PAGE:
Burger that costs $5.49 in New Jersey goes for $14 in Lagos


JF-Expert Member
Nov 20, 2011
LAGOS, Nigeria—It ain't easy bringing Africa the hamburger.
In the past year, Johnny Rockets Group Inc. in Nigeria opened its first retro diner on the continent, and Burger King Worldwide Inc. cut the ribbon on the first of at least 200 restaurants it plans for South Africa and nearby countries. Next year CKE Restaurants Inc. plans to build Hardee's eateries in Nigeria and South Africa.
Some of the burger world's biggest names are introducing the American culinary classic to Africa's expanding consumer class.
But that quest is straining a supply chain that is short on the refrigerated trucks and warehouses needed to keep patties and vegetable toppings fresh. And in many places, Africans are consuming beef at a faster clip than cattle ranchers can deliver new cows, meaning beef prices keep climbing. That is testing the limits of what the continent's young urbanites can afford.
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Some companies are treading cautiously, unsure that Africa is ready for combo meals. McDonald's Corp. has 177 restaurants in South Africa but has little appetite to enter the rest of the continent.
To others, though, now is the hour.
"Africa, it's the last continent," says Geoff Spear, CKE's vice president of international development. "If we don't start today, it'll never happen."
The success of chicken and pizza offers hope for hamburgers. Yum Brands Inc.YUM -0.48% has about 1,000 KFCs in Africa, up from about 600 in 2010. The five outlets of Domino's Pizza Inc. in Nigeria are the company's busiest by volume world-wide, says Nigerian franchisee Eric Andre.
A Rush of Fast Food

Kentucky Fried Chicken was among the first fast-food companies to expand to Africa and many American chains soon followed.
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Still, Mr. Andre's experience rings alarm bells. Because of water shortages, he had to dig a well and install a water-treatment plant behind each restaurant, at $60,000 apiece. And only two of his 76 hires had ever tasted a pizza before so he had to fly management to Manhattan for a pizzeria tour.
For hamburger chains, perhaps the biggest problem is getting meat. From Nigeria to Namibia, slaughterhouses rely on local herdsman as a source of beef.
But herdsman come and go, says Jaye Sinclair, the chief executive of Burger King South Africa. That prompted Mr. Sinclair to invest $5 million in a local cattle ranch that is gearing up to churn out 1.2 million Whopper patties a week. The chain, he says, is in discussions to open restaurants in Angola, Kenya, Nigeria and Ghana.
In Nigeria, meat supplier Chi Ltd. is one of several agribusinesses building ranches in anticipation of the new burger chains. The problem is, Nigerian cattle tend to be pretty scrawny, says Chi Managing Director Martin Middernacht. And the ideal burger source, the European brown cow, succumbs to tropical disease here. So Mr. Middernacht has bred a new kind of cow.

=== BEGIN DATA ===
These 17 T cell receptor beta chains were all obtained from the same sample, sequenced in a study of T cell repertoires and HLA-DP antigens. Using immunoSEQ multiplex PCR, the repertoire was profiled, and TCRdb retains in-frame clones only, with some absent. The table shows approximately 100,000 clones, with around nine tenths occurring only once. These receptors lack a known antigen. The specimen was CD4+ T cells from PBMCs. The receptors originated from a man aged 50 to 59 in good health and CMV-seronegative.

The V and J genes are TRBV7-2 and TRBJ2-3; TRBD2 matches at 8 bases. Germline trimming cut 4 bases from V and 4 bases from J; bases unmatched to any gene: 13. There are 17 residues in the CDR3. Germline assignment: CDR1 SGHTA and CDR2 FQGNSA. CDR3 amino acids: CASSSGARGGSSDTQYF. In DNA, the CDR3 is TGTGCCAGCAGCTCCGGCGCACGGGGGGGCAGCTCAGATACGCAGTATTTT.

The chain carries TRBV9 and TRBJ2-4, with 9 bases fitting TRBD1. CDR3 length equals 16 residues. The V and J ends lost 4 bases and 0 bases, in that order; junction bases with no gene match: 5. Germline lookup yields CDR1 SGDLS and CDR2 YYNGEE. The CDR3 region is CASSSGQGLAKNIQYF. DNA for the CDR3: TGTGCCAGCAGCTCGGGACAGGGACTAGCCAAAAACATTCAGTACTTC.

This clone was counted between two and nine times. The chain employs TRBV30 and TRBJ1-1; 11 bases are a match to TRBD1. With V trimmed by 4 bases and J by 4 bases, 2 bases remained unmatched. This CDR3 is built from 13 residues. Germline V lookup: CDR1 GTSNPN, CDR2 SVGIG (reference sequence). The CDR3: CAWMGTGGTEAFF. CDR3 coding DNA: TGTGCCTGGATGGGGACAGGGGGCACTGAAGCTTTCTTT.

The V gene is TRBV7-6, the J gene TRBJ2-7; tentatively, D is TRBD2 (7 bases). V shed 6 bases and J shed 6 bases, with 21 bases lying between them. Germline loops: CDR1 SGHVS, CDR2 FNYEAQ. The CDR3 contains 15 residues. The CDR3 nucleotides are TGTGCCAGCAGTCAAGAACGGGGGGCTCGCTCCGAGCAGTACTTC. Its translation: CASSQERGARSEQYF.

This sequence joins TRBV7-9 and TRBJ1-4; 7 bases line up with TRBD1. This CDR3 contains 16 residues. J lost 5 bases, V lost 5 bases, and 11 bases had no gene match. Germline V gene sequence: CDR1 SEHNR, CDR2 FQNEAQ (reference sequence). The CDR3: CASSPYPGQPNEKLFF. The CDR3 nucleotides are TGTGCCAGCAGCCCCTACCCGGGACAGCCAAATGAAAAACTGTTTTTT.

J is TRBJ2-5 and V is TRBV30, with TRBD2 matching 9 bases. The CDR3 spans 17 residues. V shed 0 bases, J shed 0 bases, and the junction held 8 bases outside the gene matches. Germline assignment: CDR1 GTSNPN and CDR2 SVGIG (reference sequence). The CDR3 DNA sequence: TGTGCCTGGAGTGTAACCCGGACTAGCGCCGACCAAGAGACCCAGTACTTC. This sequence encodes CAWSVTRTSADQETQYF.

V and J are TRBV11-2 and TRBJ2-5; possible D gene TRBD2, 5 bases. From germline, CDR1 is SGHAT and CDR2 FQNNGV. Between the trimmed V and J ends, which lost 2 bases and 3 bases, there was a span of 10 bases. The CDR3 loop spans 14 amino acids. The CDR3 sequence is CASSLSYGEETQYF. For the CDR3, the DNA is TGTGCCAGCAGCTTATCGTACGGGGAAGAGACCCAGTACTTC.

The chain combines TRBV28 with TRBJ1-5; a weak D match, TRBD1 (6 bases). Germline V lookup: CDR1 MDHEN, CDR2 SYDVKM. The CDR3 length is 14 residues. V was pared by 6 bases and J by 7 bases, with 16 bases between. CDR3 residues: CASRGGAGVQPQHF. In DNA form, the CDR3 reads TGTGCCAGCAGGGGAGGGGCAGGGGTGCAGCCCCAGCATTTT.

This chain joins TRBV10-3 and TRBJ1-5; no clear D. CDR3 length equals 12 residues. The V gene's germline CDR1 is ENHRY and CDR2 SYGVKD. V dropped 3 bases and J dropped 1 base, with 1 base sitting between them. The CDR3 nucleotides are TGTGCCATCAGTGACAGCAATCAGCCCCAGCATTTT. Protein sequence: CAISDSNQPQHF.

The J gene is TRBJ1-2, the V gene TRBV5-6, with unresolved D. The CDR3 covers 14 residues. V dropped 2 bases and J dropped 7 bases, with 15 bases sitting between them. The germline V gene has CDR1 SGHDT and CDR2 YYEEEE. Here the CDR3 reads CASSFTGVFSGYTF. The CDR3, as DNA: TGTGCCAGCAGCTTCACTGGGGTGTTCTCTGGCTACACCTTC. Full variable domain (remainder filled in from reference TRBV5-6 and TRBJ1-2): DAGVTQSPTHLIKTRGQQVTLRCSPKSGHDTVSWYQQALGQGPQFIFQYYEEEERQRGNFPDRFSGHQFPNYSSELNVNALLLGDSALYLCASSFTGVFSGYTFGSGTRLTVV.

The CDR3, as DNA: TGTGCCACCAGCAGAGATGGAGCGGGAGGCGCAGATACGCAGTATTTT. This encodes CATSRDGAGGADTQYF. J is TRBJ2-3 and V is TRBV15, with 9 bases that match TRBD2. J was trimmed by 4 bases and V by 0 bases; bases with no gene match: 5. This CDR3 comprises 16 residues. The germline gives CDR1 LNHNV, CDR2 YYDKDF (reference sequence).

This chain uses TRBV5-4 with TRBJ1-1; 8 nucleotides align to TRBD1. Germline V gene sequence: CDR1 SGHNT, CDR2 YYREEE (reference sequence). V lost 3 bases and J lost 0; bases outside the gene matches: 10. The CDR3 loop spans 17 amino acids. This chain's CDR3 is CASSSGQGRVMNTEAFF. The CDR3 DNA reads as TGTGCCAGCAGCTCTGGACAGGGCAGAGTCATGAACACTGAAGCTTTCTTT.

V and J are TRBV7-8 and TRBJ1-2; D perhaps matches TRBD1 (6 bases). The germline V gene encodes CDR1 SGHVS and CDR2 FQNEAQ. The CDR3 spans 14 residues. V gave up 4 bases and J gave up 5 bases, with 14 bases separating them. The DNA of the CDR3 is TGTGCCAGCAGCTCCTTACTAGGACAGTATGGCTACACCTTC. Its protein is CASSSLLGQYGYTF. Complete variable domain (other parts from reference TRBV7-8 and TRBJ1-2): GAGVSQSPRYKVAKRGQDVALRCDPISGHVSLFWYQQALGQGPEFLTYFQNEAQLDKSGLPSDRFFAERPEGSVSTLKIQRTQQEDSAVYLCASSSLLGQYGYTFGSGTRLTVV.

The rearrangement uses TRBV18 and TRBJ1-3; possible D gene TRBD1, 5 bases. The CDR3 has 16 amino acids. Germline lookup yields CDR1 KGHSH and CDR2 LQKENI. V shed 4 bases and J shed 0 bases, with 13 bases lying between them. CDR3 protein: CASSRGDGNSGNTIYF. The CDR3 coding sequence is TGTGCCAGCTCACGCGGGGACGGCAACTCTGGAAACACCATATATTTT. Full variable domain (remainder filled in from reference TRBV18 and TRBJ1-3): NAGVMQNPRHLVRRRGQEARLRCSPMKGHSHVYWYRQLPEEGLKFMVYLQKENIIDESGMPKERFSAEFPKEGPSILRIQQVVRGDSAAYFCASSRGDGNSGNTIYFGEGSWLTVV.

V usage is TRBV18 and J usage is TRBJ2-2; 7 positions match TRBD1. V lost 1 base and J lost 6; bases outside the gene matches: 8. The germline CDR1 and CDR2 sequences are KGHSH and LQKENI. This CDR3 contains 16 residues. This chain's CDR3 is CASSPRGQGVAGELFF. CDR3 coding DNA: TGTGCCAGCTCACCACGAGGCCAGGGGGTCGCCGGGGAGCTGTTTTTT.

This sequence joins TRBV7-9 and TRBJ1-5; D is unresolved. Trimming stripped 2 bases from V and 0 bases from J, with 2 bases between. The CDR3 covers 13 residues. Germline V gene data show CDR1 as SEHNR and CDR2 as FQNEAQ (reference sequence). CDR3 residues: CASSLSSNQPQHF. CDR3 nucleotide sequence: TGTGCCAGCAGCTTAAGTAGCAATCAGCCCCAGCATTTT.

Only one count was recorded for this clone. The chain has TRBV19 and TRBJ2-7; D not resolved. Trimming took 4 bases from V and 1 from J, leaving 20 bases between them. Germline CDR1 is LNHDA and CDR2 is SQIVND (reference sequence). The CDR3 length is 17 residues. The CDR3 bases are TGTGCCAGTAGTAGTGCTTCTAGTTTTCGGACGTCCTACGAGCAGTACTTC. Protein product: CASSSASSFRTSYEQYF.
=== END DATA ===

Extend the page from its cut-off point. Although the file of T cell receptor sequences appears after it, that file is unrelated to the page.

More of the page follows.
For several years, Mr. Middernacht tried to coax French and Nigerian cattle to couple, but the pregnancies were rough. At one point, all his calves had to be delivered by caesarean section, forcing him to increase prices.
Having worked his way past those problems, Mr. Middernacht now is on track to triple the size of his 3-square-mile ranch. The next issue will be growing enough grass for grazing in this drought-prone area.
Just opening a restaurant and keeping it stocked can be unusually difficult, as well. Chris Nahman last year left a California law practice to bring the first Johnny Rockets burger shop to Nigeria.
Weeks before he was set to open last November, he was still searching for a beef supplier, his high-voltage equipment meant to fry patties instead fried his generator and refrigerators he had ordered from the U.S. had been misplaced in a New Jersey warehouse during Hurricane Sandy. A few, he was told, may have washed out to sea.
Mr. Nahman spent $15,000 to have the refrigerators sent by air. Not quite what he planned, he says. "You're supposed to airfreight caviar."
His final product for the 1950s style diner is pricey. To give an authentic taste of the U.S., he flies in onions, mushrooms and iceberg lettuce. Burgers start at $14 for the Rocket Single, a lone patty topped with a Cheddar slice.
Nevertheless, the diner serves a steady 300 to 400 customers a day, Mr. Nahman says—oil workers, bankers and Nigerians who have returned from the U.S. They aren't exactly the emerging African middle class, Mr. Nahman concedes, but they pay the bills.
In October Mr. Nahman welcomed a special customer. CKE's Mr. Spear was looking to open a Hardee's here.
"There's not 1,000 people a day who can eat a burger from Hardee's" in Nigeria, Mr. Nahman says.
Mr. Spear disagrees. "We just need to figure out how.


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